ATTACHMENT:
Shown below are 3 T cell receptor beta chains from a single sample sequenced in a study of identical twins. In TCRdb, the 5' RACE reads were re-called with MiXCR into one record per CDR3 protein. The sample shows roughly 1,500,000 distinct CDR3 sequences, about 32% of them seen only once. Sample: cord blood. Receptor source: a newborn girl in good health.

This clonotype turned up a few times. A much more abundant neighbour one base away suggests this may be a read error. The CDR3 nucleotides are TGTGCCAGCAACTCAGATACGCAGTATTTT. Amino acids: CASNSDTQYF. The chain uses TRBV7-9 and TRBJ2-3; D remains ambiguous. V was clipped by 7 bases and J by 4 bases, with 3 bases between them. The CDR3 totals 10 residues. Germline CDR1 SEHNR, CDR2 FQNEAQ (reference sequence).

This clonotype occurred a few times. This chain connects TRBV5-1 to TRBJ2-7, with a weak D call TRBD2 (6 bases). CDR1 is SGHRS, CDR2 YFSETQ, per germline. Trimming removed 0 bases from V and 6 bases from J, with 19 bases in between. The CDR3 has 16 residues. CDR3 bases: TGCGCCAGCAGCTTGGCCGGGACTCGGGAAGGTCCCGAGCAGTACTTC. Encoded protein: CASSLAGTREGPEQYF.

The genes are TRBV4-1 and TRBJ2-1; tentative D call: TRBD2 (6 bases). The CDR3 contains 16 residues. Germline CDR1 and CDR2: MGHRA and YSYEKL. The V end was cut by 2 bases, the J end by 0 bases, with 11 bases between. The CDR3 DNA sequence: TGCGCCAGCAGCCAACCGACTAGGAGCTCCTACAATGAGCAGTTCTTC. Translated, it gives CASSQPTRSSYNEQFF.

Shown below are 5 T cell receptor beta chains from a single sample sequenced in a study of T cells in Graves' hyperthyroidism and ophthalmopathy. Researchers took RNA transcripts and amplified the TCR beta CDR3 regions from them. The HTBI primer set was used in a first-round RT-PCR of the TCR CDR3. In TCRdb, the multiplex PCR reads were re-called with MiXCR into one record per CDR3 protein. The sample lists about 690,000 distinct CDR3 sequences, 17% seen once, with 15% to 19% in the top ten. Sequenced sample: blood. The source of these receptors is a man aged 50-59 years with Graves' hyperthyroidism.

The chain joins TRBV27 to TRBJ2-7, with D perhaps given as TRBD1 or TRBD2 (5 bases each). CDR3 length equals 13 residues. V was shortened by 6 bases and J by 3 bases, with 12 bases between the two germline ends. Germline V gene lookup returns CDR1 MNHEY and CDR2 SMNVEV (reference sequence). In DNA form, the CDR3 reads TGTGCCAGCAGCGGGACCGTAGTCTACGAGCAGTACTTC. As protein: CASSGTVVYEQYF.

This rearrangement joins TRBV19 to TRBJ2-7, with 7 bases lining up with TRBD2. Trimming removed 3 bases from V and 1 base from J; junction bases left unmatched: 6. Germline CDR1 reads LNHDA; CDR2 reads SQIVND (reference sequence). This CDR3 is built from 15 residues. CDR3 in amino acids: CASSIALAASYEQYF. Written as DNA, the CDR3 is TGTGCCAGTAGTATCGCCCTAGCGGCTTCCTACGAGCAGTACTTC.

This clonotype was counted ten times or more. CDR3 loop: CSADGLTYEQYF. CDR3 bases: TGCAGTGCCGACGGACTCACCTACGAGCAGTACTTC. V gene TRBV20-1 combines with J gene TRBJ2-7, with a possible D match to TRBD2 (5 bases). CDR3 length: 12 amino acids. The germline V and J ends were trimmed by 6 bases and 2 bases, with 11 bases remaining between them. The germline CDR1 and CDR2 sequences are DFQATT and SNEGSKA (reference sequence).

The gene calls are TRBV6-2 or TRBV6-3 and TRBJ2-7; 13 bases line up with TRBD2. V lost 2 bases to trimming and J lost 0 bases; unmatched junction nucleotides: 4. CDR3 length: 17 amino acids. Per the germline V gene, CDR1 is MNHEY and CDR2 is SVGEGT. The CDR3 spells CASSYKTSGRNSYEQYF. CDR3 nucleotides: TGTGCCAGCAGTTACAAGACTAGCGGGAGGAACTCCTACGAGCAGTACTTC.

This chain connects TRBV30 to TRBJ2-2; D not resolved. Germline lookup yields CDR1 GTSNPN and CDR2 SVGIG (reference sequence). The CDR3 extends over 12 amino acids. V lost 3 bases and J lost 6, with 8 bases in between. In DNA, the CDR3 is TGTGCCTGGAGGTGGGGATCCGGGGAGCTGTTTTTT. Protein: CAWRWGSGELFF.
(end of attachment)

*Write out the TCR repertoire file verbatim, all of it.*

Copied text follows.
Shown below are 3 T cell receptor beta chains from a single sample sequenced in a study of identical twins. In TCRdb, the 5' RACE reads were re-called with MiXCR into one record per CDR3 protein. The sample shows roughly 1,500,000 distinct CDR3 sequences, about 32% of them seen only once. Sample: cord blood. Receptor source: a newborn girl in good health.

This clonotype turned up a few times. A much more abundant neighbour one base away suggests this may be a read error. The CDR3 nucleotides are TGTGCCAGCAACTCAGATACGCAGTATTTT. Amino acids: CASNSDTQYF. The chain uses TRBV7-9 and TRBJ2-3; D remains ambiguous. V was clipped by 7 bases and J by 4 bases, with 3 bases between them. The CDR3 totals 10 residues. Germline CDR1 SEHNR, CDR2 FQNEAQ (reference sequence).

This clonotype occurred a few times. This chain connects TRBV5-1 to TRBJ2-7, with a weak D call TRBD2 (6 bases). CDR1 is SGHRS, CDR2 YFSETQ, per germline. Trimming removed 0 bases from V and 6 bases from J, with 19 bases in between. The CDR3 has 16 residues. CDR3 bases: TGCGCCAGCAGCTTGGCCGGGACTCGGGAAGGTCCCGAGCAGTACTTC. Encoded protein: CASSLAGTREGPEQYF.

The genes are TRBV4-1 and TRBJ2-1; tentative D call: TRBD2 (6 bases). The CDR3 contains 16 residues. Germline CDR1 and CDR2: MGHRA and YSYEKL. The V end was cut by 2 bases, the J end by 0 bases, with 11 bases between. The CDR3 DNA sequence: TGCGCCAGCAGCCAACCGACTAGGAGCTCCTACAATGAGCAGTTCTTC. Translated, it gives CASSQPTRSSYNEQFF.

Shown below are 5 T cell receptor beta chains from a single sample sequenced in a study of T cells in Graves' hyperthyroidism and ophthalmopathy. Researchers took RNA transcripts and amplified the TCR beta CDR3 regions from them. The HTBI primer set was used in a first-round RT-PCR of the TCR CDR3. In TCRdb, the multiplex PCR reads were re-called with MiXCR into one record per CDR3 protein. The sample lists about 690,000 distinct CDR3 sequences, 17% seen once, with 15% to 19% in the top ten. Sequenced sample: blood. The source of these receptors is a man aged 50-59 years with Graves' hyperthyroidism.

The chain joins TRBV27 to TRBJ2-7, with D perhaps given as TRBD1 or TRBD2 (5 bases each). CDR3 length equals 13 residues. V was shortened by 6 bases and J by 3 bases, with 12 bases between the two germline ends. Germline V gene lookup returns CDR1 MNHEY and CDR2 SMNVEV (reference sequence). In DNA form, the CDR3 reads TGTGCCAGCAGCGGGACCGTAGTCTACGAGCAGTACTTC. As protein: CASSGTVVYEQYF.

This rearrangement joins TRBV19 to TRBJ2-7, with 7 bases lining up with TRBD2. Trimming removed 3 bases from V and 1 base from J; junction bases left unmatched: 6. Germline CDR1 reads LNHDA; CDR2 reads SQIVND (reference sequence). This CDR3 is built from 15 residues. CDR3 in amino acids: CASSIALAASYEQYF. Written as DNA, the CDR3 is TGTGCCAGTAGTATCGCCCTAGCGGCTTCCTACGAGCAGTACTTC.

This clonotype was counted ten times or more. CDR3 loop: CSADGLTYEQYF. CDR3 bases: TGCAGTGCCGACGGACTCACCTACGAGCAGTACTTC. V gene TRBV20-1 combines with J gene TRBJ2-7, with a possible D match to TRBD2 (5 bases). CDR3 length: 12 amino acids. The germline V and J ends were trimmed by 6 bases and 2 bases, with 11 bases remaining between them. The germline CDR1 and CDR2 sequences are DFQATT and SNEGSKA (reference sequence).

The gene calls are TRBV6-2 or TRBV6-3 and TRBJ2-7; 13 bases line up with TRBD2. V lost 2 bases to trimming and J lost 0 bases; unmatched junction nucleotides: 4. CDR3 length: 17 amino acids. Per the germline V gene, CDR1 is MNHEY and CDR2 is SVGEGT. The CDR3 spells CASSYKTSGRNSYEQYF. CDR3 nucleotides: TGTGCCAGCAGTTACAAGACTAGCGGGAGGAACTCCTACGAGCAGTACTTC.

This chain connects TRBV30 to TRBJ2-2; D not resolved. Germline lookup yields CDR1 GTSNPN and CDR2 SVGIG (reference sequence). The CDR3 extends over 12 amino acids. V lost 3 bases and J lost 6, with 8 bases in between. In DNA, the CDR3 is TGTGCCTGGAGGTGGGGATCCGGGGAGCTGTTTTTT. Protein: CAWRWGSGELFF.